Begin again

“Many knew that no matter what they did, if they moved through a public space, it would have to be deliberate, and their bodies would be read as a statement.” Above: image of a public square in Florence by Samuli Lintula, via Wikimedia Commons.

Think back to the last time you marched — when you moved deliberately through a public space, when you used your body not just to get from one place to another but to be a statement, when you had to be keenly aware of the larger body you moved within and the body you moved against. If you’ve never marched before, go out now and try it. Now think back. Begin again. Be aware of your body in this public space. Are you cold? Are you hungry? Do you carry a sign? Is it heavy? Does it block the view of the people behind you? Are you walking? If you are not walking, if you are not able to walk, are the bodies around you aware of that, are they still moving with you? Do those people wear hats? Do they wear hats that you associate with the color of your skin, with the shape of your genitalia? Does that comparison strike you as hilarious? Do you think about this as you move together? Do you feel protected by the bodies around you? Is there another body, next to yours, that you know you should protect?

Do you yell? Do you whisper? Do you chant? Do you sing? How do you begin again?

The cover of Solidarity Texts: Radiant Re-Sisters features a grid onto which “begin again” is inscribed again and again. Sometimes the letters run into each other, linked together as if forming one long, cursive word, and sometimes we see a deliberate stop or gap in between. The multiple iterations of “begin again” appear to make a uniform statement — and ostensibly offer the same meaning — yet they are in constant negotiation (and renegotiation) regarding their positioning next to one another and within the squares of the grid, as well as regarding their resemblances to one another. Compare the first “b” to the second “b” on the same line. They may be written by the same hand, but unequivocally they are inscribed, and present, differently.

We can see this, we might note it, but here is the difficult part: how do we effectively read each “begin again” differently, with these renegotiations in mind? Does the differing inscription of one “b” to another actually change the meaning of “begin again?” Shouldn’t it? But isn’t all we can do, with the ways in which we are trained to process linguistic interpretation, to note this while we read and then move on?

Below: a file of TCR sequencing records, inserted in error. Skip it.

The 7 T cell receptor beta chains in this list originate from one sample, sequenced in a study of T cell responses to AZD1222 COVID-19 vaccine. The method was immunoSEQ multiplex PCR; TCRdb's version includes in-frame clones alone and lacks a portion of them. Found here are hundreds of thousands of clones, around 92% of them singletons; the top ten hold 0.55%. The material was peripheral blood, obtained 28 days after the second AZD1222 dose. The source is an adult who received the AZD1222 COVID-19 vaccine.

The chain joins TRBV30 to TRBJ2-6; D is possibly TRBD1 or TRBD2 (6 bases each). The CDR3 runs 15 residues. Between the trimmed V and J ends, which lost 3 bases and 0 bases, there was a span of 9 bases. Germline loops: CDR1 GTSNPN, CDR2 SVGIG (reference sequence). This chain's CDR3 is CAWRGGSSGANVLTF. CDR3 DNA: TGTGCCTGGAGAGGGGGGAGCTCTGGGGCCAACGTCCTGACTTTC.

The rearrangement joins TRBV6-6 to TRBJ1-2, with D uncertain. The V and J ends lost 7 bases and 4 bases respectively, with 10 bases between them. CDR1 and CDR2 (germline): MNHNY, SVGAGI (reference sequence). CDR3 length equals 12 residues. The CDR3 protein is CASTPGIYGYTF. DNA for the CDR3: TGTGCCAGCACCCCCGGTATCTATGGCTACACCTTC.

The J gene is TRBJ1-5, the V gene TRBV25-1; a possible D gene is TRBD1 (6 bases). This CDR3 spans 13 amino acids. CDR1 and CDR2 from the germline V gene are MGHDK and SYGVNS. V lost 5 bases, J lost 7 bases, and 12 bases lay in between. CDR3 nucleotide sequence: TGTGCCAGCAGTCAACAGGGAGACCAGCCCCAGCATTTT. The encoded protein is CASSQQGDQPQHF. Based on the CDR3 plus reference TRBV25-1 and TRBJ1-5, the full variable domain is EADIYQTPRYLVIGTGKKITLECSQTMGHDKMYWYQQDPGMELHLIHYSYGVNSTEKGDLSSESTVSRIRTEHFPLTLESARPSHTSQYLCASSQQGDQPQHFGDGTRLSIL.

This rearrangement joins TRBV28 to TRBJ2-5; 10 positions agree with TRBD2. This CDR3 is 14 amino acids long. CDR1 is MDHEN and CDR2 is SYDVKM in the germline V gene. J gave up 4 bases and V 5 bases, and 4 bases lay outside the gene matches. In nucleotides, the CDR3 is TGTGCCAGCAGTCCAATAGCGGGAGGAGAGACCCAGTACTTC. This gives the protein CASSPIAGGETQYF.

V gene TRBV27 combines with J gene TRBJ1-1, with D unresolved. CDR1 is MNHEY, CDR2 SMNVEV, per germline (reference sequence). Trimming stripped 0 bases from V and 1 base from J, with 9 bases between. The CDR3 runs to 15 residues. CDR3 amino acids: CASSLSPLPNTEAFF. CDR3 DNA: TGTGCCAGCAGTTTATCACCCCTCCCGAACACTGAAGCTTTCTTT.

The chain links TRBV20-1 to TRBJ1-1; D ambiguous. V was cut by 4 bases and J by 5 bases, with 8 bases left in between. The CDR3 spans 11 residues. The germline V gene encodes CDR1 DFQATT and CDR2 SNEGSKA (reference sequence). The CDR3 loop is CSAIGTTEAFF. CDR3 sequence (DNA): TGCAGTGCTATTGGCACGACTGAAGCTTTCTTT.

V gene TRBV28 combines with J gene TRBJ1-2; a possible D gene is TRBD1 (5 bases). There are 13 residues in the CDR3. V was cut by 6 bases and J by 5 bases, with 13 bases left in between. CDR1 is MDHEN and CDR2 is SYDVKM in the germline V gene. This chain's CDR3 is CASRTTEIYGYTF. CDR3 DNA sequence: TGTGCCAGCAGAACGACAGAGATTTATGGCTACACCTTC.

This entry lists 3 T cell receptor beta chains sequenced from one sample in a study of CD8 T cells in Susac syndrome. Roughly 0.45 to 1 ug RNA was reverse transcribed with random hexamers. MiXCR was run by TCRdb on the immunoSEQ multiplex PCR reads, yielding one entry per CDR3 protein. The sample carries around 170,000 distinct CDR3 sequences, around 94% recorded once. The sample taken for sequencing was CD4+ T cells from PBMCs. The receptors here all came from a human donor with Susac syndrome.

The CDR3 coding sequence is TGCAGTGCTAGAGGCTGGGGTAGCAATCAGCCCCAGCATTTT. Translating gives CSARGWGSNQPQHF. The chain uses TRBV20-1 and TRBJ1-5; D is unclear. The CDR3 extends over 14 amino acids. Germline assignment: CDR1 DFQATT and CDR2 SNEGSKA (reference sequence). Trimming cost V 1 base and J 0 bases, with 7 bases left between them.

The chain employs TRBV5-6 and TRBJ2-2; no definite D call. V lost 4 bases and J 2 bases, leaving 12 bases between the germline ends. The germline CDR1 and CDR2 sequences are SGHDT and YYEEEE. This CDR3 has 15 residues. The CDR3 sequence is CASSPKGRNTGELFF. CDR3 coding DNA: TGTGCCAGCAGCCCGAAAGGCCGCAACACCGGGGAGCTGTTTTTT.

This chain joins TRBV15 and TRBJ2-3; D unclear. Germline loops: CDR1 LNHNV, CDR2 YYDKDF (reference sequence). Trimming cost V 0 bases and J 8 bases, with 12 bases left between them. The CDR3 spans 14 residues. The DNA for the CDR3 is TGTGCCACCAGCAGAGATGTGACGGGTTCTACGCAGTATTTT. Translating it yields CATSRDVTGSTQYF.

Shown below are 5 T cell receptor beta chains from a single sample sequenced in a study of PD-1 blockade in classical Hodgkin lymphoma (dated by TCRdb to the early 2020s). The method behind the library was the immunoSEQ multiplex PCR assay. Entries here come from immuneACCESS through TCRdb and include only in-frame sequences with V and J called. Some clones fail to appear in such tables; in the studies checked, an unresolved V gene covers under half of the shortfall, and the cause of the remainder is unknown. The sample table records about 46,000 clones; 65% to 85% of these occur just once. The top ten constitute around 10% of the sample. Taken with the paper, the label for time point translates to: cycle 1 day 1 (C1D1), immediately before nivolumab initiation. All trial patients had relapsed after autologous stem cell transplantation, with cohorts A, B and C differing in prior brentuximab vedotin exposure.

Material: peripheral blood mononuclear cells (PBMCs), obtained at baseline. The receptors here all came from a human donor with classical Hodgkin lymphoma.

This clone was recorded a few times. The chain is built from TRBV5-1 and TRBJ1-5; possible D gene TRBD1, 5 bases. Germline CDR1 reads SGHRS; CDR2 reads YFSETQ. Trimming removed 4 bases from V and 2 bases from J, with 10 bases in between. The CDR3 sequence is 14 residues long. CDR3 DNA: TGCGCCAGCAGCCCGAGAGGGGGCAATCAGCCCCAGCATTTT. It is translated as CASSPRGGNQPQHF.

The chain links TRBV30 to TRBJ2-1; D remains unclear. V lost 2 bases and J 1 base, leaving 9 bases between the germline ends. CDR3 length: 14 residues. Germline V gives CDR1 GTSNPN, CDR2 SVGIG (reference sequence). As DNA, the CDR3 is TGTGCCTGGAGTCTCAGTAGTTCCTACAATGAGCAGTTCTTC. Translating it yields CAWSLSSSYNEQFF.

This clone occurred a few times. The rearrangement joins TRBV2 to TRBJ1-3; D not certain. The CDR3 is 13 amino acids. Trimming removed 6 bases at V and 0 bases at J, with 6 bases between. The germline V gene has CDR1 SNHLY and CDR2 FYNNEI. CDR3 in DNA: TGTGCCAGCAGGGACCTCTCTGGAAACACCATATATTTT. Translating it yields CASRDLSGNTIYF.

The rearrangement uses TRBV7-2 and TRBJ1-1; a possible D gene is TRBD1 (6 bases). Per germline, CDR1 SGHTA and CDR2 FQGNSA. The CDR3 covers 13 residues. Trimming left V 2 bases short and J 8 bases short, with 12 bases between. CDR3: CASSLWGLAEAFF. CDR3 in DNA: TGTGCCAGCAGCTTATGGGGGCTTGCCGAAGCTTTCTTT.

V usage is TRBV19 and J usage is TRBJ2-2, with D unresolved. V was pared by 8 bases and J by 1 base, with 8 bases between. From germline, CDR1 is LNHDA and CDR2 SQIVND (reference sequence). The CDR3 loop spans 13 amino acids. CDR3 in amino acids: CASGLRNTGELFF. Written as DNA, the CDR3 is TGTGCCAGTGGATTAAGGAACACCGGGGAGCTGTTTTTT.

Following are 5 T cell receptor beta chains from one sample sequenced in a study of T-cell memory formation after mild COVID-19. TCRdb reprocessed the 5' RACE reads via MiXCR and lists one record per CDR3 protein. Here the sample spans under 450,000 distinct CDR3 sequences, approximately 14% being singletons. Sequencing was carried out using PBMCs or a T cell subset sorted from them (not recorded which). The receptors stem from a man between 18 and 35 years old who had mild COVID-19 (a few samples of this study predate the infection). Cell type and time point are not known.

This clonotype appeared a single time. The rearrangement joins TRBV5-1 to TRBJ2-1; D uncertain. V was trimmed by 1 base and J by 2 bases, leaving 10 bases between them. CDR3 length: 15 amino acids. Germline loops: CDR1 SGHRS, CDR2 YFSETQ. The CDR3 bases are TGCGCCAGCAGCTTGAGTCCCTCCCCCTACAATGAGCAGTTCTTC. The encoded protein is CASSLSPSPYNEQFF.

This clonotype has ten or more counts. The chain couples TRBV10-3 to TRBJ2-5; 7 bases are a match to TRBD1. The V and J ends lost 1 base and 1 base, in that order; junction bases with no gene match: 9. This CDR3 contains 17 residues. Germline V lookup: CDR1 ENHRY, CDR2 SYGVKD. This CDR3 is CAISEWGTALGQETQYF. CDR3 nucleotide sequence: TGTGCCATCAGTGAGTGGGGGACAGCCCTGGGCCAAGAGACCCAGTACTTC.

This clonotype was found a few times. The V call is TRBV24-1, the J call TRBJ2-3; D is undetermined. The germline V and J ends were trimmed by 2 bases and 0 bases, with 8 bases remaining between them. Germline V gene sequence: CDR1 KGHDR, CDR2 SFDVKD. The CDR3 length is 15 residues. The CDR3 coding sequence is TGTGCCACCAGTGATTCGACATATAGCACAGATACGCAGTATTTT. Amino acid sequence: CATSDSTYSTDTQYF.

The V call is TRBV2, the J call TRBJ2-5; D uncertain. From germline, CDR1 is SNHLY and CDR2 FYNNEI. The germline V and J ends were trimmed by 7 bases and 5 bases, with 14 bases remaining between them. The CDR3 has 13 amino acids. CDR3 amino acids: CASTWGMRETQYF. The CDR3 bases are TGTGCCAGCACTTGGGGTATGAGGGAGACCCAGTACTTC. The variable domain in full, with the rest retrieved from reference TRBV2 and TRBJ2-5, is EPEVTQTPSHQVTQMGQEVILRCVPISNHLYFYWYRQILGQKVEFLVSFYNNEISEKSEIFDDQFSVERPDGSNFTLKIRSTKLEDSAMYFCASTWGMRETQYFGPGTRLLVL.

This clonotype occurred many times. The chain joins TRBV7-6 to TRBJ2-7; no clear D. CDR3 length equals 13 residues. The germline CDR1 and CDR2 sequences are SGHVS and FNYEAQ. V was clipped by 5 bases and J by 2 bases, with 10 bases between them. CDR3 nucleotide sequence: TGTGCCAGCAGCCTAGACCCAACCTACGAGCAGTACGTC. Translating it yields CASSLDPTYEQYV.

The only way I see of reading each “begin again” differently is not through the conventional structures of meaning, but through enacting those differences ourselves in performance. Through tone of voice, speed in speech, gestures that accompany our utterances — this is how we read the opening of Solidarity Texts precisely. “Begin again” is, after all, an imperative. This is also how I read Solidarity Texts more broadly. It is not a static anthology of poetry and art to which we are called to ascribe critical interpretations and judgments. We might do so, but it wouldn’t be the most urgent or productive reading. Rather, the anthology is an occasional document; it records a momentary gathering; it is an intersection of an array of performances, and it asks its readers to radiate outward, through their own performance of solidarity or opposition. The “radiant resistance” here is not dogmatic. It carries within it contradiction, paradox, and perplexity; it offers no clear program. That might be frustrating to some, but I think that is precisely the point. Solidarity Texts, now as a manifestation of the Women’s March seen in hindsight, is an opportunity to begin again, to consider how we moved together and how we moved against each other, to evaluate what we have used our bodies to protect, and what we have used them to resist. It tells us we cannot stop until we learn to read the differences between us, even while we recognize and affirm our solidarity. 

M. NourbeSe Philip, who created Solidarity Texts’ cover, writes on the following page: